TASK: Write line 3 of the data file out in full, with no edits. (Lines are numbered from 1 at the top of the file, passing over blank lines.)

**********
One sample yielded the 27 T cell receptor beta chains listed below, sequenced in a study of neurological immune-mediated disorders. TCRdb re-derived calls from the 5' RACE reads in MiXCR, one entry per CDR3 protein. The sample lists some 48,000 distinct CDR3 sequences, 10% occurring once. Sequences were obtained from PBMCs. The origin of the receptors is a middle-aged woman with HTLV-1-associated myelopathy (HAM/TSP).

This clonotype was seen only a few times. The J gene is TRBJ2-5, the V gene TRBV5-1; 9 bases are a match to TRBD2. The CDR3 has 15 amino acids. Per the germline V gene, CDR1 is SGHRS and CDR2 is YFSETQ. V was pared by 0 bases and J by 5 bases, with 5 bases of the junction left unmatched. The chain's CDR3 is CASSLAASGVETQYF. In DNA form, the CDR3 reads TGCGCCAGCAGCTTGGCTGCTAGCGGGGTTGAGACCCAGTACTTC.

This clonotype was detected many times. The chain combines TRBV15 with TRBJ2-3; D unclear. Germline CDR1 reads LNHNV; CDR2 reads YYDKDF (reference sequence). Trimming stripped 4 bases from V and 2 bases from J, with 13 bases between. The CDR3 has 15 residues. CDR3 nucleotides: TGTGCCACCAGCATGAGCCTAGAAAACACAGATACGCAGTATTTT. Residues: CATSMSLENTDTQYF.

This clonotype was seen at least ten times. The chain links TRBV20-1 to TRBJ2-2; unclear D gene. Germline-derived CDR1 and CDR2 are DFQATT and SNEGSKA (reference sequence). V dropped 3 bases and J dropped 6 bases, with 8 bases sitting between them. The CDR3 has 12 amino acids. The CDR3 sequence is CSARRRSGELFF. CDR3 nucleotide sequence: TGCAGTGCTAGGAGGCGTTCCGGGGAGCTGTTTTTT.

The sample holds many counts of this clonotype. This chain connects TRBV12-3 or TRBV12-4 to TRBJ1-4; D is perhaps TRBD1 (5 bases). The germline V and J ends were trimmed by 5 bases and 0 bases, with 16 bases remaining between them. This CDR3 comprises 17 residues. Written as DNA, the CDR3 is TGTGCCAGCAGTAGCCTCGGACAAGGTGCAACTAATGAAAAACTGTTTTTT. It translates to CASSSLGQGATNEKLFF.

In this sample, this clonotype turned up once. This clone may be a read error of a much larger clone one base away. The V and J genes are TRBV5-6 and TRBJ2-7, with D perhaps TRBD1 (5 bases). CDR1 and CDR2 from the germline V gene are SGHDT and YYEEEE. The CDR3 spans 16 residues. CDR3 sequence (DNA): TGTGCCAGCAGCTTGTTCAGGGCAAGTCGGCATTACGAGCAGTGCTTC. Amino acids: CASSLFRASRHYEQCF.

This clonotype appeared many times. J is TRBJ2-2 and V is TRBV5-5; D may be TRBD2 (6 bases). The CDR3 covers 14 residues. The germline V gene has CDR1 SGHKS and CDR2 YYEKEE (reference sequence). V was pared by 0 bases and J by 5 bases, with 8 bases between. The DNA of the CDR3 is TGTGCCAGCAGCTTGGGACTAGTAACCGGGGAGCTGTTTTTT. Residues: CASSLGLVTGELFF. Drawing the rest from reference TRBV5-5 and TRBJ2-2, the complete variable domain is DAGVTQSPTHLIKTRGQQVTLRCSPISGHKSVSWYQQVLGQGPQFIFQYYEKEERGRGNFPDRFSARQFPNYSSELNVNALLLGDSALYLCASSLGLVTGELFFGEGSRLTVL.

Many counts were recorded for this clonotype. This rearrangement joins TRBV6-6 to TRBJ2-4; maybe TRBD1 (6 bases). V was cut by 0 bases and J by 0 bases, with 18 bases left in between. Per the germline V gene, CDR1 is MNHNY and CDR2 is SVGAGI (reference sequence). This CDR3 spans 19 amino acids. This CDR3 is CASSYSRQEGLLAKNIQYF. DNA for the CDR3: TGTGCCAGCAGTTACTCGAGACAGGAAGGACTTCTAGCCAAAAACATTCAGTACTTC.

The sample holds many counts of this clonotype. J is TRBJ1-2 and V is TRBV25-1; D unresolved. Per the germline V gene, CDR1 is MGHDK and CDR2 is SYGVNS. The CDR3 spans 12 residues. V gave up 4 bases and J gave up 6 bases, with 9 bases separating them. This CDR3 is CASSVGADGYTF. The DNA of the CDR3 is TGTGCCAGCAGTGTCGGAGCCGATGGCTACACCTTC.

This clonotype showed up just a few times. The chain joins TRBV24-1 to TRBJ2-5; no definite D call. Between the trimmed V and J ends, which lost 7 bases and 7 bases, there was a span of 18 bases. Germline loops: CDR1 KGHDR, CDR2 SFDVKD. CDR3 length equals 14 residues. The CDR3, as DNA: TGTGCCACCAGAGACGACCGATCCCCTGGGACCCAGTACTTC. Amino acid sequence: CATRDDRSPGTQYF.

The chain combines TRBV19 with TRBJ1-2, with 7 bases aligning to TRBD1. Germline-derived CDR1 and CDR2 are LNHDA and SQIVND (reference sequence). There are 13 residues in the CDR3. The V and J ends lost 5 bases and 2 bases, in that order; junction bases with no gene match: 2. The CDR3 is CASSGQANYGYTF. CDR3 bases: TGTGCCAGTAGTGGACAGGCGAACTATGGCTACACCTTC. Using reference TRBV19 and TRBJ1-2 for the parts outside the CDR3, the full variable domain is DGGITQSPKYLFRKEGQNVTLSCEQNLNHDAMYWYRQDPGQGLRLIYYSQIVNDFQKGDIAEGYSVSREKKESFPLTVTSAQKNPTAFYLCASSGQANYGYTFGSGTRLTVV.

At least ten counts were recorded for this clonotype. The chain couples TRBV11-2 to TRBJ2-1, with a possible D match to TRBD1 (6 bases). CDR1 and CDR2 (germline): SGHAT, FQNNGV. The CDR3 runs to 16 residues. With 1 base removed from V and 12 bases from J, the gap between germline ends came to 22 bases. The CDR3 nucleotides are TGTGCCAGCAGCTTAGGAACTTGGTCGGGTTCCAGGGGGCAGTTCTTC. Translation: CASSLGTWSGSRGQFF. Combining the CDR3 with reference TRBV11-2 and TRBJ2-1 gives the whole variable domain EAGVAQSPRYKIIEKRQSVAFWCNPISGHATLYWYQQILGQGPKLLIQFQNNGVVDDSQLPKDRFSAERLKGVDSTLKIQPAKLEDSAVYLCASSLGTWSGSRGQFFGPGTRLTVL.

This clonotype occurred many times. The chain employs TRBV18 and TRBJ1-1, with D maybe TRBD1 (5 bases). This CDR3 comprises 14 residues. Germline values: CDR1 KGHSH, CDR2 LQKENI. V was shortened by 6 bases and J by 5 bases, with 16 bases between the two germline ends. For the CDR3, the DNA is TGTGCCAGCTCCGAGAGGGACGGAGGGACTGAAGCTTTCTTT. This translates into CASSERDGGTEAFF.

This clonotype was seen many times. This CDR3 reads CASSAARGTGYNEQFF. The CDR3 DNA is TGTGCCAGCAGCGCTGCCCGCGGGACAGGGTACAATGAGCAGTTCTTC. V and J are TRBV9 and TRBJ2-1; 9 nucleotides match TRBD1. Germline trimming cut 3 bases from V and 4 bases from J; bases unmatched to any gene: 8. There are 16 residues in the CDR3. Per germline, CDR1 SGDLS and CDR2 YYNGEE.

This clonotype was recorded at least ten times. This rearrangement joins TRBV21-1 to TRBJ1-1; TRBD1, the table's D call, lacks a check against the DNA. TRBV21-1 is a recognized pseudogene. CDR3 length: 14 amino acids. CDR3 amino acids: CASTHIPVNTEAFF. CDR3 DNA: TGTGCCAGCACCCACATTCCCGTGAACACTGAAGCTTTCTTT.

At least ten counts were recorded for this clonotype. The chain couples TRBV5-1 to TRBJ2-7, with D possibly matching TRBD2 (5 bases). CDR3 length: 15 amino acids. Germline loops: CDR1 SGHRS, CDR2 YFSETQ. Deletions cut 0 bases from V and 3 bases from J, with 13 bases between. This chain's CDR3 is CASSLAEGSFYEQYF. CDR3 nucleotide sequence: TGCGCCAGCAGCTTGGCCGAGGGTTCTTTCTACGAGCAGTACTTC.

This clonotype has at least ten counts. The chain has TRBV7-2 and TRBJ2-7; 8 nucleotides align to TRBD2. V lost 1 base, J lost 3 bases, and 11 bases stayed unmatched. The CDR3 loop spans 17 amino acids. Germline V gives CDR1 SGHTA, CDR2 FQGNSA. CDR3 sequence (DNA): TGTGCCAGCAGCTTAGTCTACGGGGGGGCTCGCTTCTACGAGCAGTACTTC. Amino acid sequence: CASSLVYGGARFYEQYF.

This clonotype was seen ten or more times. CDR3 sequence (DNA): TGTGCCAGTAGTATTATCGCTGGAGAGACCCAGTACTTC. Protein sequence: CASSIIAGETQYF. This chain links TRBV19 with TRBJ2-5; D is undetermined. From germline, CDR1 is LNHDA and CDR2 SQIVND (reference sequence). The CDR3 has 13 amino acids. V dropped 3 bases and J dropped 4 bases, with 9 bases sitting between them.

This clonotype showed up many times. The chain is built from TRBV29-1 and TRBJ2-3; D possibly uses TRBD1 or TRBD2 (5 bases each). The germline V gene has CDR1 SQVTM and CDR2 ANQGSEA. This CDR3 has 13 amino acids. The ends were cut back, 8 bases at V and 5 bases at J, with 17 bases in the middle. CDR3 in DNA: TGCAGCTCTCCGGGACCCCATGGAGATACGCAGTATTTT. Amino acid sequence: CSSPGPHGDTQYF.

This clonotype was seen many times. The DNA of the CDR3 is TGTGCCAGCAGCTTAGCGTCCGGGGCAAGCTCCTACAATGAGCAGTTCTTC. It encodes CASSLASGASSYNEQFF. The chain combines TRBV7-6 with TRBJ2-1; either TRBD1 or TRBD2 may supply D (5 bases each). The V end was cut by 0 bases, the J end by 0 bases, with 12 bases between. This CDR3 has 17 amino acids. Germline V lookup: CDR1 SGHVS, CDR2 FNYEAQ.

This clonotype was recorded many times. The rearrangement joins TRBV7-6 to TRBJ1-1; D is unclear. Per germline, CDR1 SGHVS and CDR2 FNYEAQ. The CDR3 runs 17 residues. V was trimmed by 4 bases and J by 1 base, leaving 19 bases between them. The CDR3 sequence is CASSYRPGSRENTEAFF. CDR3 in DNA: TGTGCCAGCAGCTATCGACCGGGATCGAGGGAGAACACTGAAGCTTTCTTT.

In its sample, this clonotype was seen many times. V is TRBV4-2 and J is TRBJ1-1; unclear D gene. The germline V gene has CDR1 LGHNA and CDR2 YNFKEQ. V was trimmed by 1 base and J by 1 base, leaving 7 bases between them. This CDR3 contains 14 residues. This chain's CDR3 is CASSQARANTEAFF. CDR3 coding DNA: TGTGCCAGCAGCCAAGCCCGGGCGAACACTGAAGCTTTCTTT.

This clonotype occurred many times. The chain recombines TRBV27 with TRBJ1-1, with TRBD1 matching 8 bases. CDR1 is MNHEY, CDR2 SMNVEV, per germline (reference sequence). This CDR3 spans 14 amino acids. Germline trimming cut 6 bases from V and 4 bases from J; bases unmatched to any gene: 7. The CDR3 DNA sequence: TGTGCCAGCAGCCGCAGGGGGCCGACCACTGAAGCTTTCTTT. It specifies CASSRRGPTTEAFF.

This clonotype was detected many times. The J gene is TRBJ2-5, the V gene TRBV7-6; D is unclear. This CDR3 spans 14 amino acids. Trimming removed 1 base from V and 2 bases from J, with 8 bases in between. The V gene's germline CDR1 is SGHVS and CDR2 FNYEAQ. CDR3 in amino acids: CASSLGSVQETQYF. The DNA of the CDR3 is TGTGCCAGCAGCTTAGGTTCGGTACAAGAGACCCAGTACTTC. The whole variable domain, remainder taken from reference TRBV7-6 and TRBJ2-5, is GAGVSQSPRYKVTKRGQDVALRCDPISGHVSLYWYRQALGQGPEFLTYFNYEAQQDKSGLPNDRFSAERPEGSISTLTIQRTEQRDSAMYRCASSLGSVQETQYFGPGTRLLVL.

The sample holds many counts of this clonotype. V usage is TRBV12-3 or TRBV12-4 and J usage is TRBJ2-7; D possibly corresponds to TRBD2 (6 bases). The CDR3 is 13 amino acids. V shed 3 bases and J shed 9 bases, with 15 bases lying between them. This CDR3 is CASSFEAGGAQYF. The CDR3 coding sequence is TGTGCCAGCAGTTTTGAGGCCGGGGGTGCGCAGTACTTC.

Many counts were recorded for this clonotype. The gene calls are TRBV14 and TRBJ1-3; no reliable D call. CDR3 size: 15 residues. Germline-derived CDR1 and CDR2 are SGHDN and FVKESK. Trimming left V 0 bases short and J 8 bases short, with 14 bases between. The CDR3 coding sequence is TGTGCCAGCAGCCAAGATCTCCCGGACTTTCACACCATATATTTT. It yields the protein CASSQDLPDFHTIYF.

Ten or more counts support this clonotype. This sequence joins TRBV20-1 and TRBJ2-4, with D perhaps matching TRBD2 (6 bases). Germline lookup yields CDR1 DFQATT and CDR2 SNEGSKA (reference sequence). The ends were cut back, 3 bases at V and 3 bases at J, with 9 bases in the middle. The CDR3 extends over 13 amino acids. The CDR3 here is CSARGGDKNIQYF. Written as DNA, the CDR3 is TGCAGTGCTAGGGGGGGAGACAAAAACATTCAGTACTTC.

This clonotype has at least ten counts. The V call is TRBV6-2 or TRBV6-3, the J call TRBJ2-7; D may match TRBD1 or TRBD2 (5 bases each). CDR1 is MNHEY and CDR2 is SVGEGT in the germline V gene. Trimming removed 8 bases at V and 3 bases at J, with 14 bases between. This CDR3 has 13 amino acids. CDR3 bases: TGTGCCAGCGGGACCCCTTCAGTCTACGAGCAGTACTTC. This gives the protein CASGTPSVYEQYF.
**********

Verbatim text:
This clonotype was detected many times. The chain combines TRBV15 with TRBJ2-3; D unclear. Germline CDR1 reads LNHNV; CDR2 reads YYDKDF (reference sequence). Trimming stripped 4 bases from V and 2 bases from J, with 13 bases between. The CDR3 has 15 residues. CDR3 nucleotides: TGTGCCACCAGCATGAGCCTAGAAAACACAGATACGCAGTATTTT. Residues: CATSMSLENTDTQYF.